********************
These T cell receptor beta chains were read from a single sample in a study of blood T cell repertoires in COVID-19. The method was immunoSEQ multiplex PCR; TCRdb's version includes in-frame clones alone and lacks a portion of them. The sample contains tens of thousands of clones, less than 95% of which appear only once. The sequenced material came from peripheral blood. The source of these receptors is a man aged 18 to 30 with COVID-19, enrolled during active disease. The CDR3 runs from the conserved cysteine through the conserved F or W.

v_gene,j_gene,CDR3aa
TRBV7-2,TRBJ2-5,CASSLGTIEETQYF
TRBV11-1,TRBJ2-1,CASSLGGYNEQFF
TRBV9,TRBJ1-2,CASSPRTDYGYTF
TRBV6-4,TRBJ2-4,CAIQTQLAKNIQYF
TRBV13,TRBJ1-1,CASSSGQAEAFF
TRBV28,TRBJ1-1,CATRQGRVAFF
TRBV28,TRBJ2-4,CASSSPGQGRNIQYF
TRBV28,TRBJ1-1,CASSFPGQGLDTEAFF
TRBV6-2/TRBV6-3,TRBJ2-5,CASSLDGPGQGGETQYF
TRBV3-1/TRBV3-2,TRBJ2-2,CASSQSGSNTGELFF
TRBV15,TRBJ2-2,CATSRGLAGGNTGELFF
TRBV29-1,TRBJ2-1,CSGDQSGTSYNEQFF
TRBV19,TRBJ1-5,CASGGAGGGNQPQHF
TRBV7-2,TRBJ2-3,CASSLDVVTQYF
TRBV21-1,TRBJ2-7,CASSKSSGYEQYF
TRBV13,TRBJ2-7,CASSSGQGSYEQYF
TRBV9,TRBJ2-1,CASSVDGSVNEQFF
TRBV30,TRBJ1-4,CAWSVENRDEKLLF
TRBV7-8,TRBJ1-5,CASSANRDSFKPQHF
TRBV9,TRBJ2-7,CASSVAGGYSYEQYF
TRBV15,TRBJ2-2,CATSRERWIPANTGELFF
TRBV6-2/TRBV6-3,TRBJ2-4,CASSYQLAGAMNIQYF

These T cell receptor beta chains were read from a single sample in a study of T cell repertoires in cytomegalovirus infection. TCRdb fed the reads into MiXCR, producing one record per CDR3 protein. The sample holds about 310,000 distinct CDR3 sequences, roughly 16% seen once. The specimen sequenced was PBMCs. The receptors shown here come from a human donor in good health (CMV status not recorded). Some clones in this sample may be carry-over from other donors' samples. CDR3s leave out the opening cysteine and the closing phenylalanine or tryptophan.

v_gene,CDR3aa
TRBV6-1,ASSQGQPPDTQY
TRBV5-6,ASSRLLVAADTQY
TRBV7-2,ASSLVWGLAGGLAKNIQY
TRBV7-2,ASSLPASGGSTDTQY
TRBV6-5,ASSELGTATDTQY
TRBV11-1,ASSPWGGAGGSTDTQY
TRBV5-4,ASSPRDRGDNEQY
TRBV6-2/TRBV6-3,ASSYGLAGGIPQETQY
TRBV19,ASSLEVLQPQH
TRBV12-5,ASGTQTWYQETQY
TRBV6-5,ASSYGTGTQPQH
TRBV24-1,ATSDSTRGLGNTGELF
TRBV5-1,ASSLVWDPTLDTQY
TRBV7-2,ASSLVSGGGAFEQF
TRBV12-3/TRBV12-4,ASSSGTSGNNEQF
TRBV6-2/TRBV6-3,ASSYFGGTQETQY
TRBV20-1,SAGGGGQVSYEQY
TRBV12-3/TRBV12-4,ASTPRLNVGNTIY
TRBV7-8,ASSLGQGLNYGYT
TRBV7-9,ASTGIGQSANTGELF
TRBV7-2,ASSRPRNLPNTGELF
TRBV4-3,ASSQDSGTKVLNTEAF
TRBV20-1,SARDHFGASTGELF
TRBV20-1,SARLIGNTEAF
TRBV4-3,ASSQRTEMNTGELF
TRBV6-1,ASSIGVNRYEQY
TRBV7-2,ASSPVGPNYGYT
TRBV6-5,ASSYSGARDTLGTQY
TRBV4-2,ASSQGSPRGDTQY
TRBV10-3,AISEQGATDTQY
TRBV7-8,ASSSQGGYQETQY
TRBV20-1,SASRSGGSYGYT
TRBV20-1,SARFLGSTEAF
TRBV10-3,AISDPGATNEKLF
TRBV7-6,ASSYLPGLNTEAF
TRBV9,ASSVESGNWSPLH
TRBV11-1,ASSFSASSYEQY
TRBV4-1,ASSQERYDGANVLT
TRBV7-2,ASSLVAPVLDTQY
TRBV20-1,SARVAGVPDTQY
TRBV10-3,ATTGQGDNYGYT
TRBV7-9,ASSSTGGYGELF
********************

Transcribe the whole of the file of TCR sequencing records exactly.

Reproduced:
These T cell receptor beta chains were read from a single sample in a study of blood T cell repertoires in COVID-19. The method was immunoSEQ multiplex PCR; TCRdb's version includes in-frame clones alone and lacks a portion of them. The sample contains tens of thousands of clones, less than 95% of which appear only once. The sequenced material came from peripheral blood. The source of these receptors is a man aged 18 to 30 with COVID-19, enrolled during active disease. The CDR3 runs from the conserved cysteine through the conserved F or W.

v_gene,j_gene,CDR3aa
TRBV7-2,TRBJ2-5,CASSLGTIEETQYF
TRBV11-1,TRBJ2-1,CASSLGGYNEQFF
TRBV9,TRBJ1-2,CASSPRTDYGYTF
TRBV6-4,TRBJ2-4,CAIQTQLAKNIQYF
TRBV13,TRBJ1-1,CASSSGQAEAFF
TRBV28,TRBJ1-1,CATRQGRVAFF
TRBV28,TRBJ2-4,CASSSPGQGRNIQYF
TRBV28,TRBJ1-1,CASSFPGQGLDTEAFF
TRBV6-2/TRBV6-3,TRBJ2-5,CASSLDGPGQGGETQYF
TRBV3-1/TRBV3-2,TRBJ2-2,CASSQSGSNTGELFF
TRBV15,TRBJ2-2,CATSRGLAGGNTGELFF
TRBV29-1,TRBJ2-1,CSGDQSGTSYNEQFF
TRBV19,TRBJ1-5,CASGGAGGGNQPQHF
TRBV7-2,TRBJ2-3,CASSLDVVTQYF
TRBV21-1,TRBJ2-7,CASSKSSGYEQYF
TRBV13,TRBJ2-7,CASSSGQGSYEQYF
TRBV9,TRBJ2-1,CASSVDGSVNEQFF
TRBV30,TRBJ1-4,CAWSVENRDEKLLF
TRBV7-8,TRBJ1-5,CASSANRDSFKPQHF
TRBV9,TRBJ2-7,CASSVAGGYSYEQYF
TRBV15,TRBJ2-2,CATSRERWIPANTGELFF
TRBV6-2/TRBV6-3,TRBJ2-4,CASSYQLAGAMNIQYF

These T cell receptor beta chains were read from a single sample in a study of T cell repertoires in cytomegalovirus infection. TCRdb fed the reads into MiXCR, producing one record per CDR3 protein. The sample holds about 310,000 distinct CDR3 sequences, roughly 16% seen once. The specimen sequenced was PBMCs. The receptors shown here come from a human donor in good health (CMV status not recorded). Some clones in this sample may be carry-over from other donors' samples. CDR3s leave out the opening cysteine and the closing phenylalanine or tryptophan.

v_gene,CDR3aa
TRBV6-1,ASSQGQPPDTQY
TRBV5-6,ASSRLLVAADTQY
TRBV7-2,ASSLVWGLAGGLAKNIQY
TRBV7-2,ASSLPASGGSTDTQY
TRBV6-5,ASSELGTATDTQY
TRBV11-1,ASSPWGGAGGSTDTQY
TRBV5-4,ASSPRDRGDNEQY
TRBV6-2/TRBV6-3,ASSYGLAGGIPQETQY
TRBV19,ASSLEVLQPQH
TRBV12-5,ASGTQTWYQETQY
TRBV6-5,ASSYGTGTQPQH
TRBV24-1,ATSDSTRGLGNTGELF
TRBV5-1,ASSLVWDPTLDTQY
TRBV7-2,ASSLVSGGGAFEQF
TRBV12-3/TRBV12-4,ASSSGTSGNNEQF
TRBV6-2/TRBV6-3,ASSYFGGTQETQY
TRBV20-1,SAGGGGQVSYEQY
TRBV12-3/TRBV12-4,ASTPRLNVGNTIY
TRBV7-8,ASSLGQGLNYGYT
TRBV7-9,ASTGIGQSANTGELF
TRBV7-2,ASSRPRNLPNTGELF
TRBV4-3,ASSQDSGTKVLNTEAF
TRBV20-1,SARDHFGASTGELF
TRBV20-1,SARLIGNTEAF
TRBV4-3,ASSQRTEMNTGELF
TRBV6-1,ASSIGVNRYEQY
TRBV7-2,ASSPVGPNYGYT
TRBV6-5,ASSYSGARDTLGTQY
TRBV4-2,ASSQGSPRGDTQY
TRBV10-3,AISEQGATDTQY
TRBV7-8,ASSSQGGYQETQY
TRBV20-1,SASRSGGSYGYT
TRBV20-1,SARFLGSTEAF
TRBV10-3,AISDPGATNEKLF
TRBV7-6,ASSYLPGLNTEAF
TRBV9,ASSVESGNWSPLH
TRBV11-1,ASSFSASSYEQY
TRBV4-1,ASSQERYDGANVLT
TRBV7-2,ASSLVAPVLDTQY
TRBV20-1,SARVAGVPDTQY
TRBV10-3,ATTGQGDNYGYT
TRBV7-9,ASSSTGGYGELF